Researching the history and culture of the Shan, the largest ethnic minority group in Myanmar, is possible in UK and US libraries where small well conserved, and cataloged Shan manuscripts are available. Researching in Shan State in Myanmar is more complicated. One can only travel in “safe areas” where there are no military incursions. Research relies on the good will of individual monasteries and private collectors. During one field trip I worked in the historic collection of a sick and elderly man who had inherited manuscripts through generations of his family. He asked if I could find a secure place for this precious collection before he passed away.
He had no confidence that such a place existed in Shan State. I knew a monk who was collecting manuscripts rescued from derelict and poverty-stricken monasteries and promised to contact him for advice. Before we had time to organise a visit, a dealer from Thailand approached the elderly man and made a fantastic offer for the collection. Later I heard the manuscripts had been torn apart with individual pages sold to home decorators in Bangkok who mounted them in frames for sale to tourists.
This story is an example of what happens to precious cultural artifacts in an unstable country ruled by the military (Tatmadaw). Ethnic groups, including the Shan, suffer continually from unlawful killigs, torture, ill-treatment, rape and sexual abuse, forced conscription, forced displacement, forced labour, but also the plundering of cultural artefacts, land grabbing and illegal extraction of minerals. In response armed Shan groups participate in sporadic clashes with the Tatmadaw.
For the Shan this is an ethnic conflict and not a religious one because the Shan are Buddhists, as are their oppressors. However, the form of Buddhism they practice is culturally distinct. The aim of the Tatmadaw in Shan State is to erase distinction and create a homogenous Burman society and an exclusively Burman form of Buddhism. This is why they attempt to erase evidence of Shan history. This can take the form of looting as happened in Yawngwhe. A spectacular teak palace, once occupied by senior Shan princes and their families for generations was raided. The palace housed a unique royal collection of Shan arts, crafts and historical records. One night it was plundered under cover of darkness and the entire collection transported in Burman army trucks, destination unknown.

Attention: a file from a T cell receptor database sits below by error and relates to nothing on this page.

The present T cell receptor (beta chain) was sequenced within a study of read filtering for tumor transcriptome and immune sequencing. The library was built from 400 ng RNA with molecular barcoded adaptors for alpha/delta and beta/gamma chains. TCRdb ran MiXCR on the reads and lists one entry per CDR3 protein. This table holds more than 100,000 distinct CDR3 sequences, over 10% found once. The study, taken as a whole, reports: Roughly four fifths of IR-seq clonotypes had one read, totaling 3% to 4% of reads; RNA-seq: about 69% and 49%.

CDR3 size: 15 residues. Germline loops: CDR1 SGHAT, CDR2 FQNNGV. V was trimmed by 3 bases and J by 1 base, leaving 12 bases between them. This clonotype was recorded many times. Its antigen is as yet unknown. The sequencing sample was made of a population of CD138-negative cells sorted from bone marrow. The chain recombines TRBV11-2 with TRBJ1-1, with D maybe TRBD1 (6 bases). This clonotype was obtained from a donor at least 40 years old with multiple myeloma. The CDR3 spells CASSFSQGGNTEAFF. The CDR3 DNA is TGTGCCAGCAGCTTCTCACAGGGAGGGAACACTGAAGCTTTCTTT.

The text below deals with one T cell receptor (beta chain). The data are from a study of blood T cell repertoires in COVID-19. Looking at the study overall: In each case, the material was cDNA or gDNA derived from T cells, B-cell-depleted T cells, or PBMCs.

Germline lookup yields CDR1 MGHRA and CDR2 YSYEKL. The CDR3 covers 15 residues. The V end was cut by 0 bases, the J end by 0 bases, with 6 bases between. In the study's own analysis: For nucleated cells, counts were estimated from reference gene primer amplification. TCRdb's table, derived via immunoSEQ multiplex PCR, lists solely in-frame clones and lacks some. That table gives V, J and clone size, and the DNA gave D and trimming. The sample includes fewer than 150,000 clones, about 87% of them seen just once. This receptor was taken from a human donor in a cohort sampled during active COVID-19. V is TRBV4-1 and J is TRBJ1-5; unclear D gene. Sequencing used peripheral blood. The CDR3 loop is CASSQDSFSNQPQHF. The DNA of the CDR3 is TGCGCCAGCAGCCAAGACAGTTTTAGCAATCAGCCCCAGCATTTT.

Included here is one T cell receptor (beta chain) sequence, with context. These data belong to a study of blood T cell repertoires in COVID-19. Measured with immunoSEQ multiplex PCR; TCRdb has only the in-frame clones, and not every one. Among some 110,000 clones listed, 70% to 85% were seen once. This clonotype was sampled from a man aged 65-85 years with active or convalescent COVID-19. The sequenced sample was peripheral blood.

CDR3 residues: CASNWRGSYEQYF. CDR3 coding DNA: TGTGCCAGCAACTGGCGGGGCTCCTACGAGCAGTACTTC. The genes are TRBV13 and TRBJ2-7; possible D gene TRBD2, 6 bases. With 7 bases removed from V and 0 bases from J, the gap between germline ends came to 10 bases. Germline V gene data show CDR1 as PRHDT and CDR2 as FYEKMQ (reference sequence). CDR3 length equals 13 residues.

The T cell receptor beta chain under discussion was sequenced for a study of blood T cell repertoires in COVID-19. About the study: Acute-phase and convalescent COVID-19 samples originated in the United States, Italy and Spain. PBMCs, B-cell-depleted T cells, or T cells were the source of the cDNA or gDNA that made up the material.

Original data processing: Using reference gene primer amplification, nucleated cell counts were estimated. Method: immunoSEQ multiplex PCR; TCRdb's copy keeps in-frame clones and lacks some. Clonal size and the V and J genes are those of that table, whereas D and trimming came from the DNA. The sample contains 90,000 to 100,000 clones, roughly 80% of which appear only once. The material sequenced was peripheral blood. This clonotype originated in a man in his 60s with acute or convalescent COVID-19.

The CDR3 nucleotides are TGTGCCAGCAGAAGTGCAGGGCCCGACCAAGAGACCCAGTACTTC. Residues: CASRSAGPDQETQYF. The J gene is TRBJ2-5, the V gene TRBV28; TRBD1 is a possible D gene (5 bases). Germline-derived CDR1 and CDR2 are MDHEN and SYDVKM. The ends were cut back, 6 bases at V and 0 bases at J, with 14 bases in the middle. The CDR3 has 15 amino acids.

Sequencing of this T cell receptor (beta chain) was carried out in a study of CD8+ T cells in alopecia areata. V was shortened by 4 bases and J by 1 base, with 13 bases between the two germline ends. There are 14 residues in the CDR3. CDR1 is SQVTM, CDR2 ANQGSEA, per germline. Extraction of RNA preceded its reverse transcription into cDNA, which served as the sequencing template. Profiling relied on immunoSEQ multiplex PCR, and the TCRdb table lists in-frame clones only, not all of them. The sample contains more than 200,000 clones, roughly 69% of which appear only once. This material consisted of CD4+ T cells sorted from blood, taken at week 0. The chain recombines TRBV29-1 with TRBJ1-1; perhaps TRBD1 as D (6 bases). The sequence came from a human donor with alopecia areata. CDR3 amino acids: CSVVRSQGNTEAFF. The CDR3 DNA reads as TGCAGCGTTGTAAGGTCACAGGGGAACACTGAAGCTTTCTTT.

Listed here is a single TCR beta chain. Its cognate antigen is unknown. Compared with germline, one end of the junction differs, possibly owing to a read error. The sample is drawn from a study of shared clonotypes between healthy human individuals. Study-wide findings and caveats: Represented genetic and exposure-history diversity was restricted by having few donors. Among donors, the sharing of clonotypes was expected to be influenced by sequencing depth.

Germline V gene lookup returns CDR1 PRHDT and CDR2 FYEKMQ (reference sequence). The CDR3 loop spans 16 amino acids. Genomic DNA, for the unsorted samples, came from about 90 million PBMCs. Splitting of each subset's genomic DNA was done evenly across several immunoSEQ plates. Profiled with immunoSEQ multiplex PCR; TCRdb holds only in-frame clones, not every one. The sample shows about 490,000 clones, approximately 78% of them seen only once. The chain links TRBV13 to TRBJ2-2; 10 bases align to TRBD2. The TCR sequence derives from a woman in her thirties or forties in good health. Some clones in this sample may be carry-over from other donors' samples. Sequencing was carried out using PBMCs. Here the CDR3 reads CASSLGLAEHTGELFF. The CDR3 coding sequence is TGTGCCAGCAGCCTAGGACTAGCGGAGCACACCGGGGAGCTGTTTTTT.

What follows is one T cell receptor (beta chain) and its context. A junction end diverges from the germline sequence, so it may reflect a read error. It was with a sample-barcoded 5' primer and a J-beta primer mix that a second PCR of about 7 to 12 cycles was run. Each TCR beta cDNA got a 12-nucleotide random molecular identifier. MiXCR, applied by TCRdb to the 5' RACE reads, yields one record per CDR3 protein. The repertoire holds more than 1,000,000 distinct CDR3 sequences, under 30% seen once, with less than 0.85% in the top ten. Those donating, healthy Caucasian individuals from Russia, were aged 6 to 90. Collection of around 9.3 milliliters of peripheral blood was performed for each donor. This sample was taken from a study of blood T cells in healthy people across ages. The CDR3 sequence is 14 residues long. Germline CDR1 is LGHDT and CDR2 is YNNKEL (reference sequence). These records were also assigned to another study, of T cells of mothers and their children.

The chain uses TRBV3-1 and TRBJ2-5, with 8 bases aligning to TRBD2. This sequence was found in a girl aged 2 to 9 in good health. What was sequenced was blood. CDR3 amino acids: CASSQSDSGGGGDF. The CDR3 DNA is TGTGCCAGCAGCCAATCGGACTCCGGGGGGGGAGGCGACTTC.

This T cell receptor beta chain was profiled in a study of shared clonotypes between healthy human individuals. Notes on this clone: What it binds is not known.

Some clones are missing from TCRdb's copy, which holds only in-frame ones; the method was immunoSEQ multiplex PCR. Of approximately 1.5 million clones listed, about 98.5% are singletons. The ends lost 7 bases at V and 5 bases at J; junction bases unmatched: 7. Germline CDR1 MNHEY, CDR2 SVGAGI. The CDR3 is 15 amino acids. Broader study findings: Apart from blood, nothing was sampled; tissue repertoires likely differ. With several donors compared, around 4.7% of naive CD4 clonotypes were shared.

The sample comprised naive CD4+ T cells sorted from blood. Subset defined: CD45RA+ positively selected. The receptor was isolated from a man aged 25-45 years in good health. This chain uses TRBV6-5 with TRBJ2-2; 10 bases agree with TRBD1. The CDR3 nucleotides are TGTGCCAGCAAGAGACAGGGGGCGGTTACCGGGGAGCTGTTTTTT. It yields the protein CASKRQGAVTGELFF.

Included in the Yawngwhe palace collections were Buddhist manuscripts written in local scripts that recorded Shan Buddhist and spirit rituals, history, land records, astrology, cosmology, literature and medicine. Historical manuscripts describe how ethnic and religious groups in Myanmar functioned in times of war and peace. In peacetime they collaborated, including in the production of manuscripts. Shan and Lao, Burman and Yunnanese and Siamese (Thai) scripts in various combinations were written by monk scribes who were free to travel in peacetime. They moved easily throughout the country between ethnic regions. This inclusive version of history and collaboration among ethnic groups is of no interest to the Tatmadaw.
Today monks protect Shan religious artefacts from plunder as best they can. Many are in bad shape. Poorly maintained library buildings in monastery compounds contain manuscripts ravaged by insects and damaged by humidity. There are exceptions out of conflict zones where monks maintain records and conserve objects but that is not widespread. Impoverished Shan villagers living in an unstable environment, or fleeing military conflict often survive by selling Shan artefacts to foreign dealers.
Continued clashes between armed Shan groups and the Tatmadaw has not deterred international tourism. Until Covid-19 struck, Taunggyi, the capital of Shan state, and nearby Inlay Lake, were popular tourist destinations away from conflict. The military are present in large numbers but keep a low profile. In this more stable environment Shan State Buddhist University (SSBU) has established a campus with a newly built library. One floor is dedicated to Shan manuscripts and The Centre for Manuscript Studies. The Centre invites specialists to read and give advice on endangered scripts. The library is accepting manuscripts brought in by monks from conflict areas for safe keeping. There is a programme to create a digital library of the manuscript collection that will eventually be available for study online worldwide. Success of this whole project relies on continuing stability in the Taunggyi region.
That stability may depend on policies of the Chinese Communist Party as they emerge as a force in Shan politics. In 2019 delegates from the Belt and Road Institute attended the first conference on Shan cultural studies allowed in Taunggyi. Chinese Communist Party treatment of the culture of minority groups in their own country raises major questions. Will the Chinese as a super power in the region support protection of cultural heritage among the minority Shan or support the Tatmadaw as they work to annihilate Shan cultural heritage?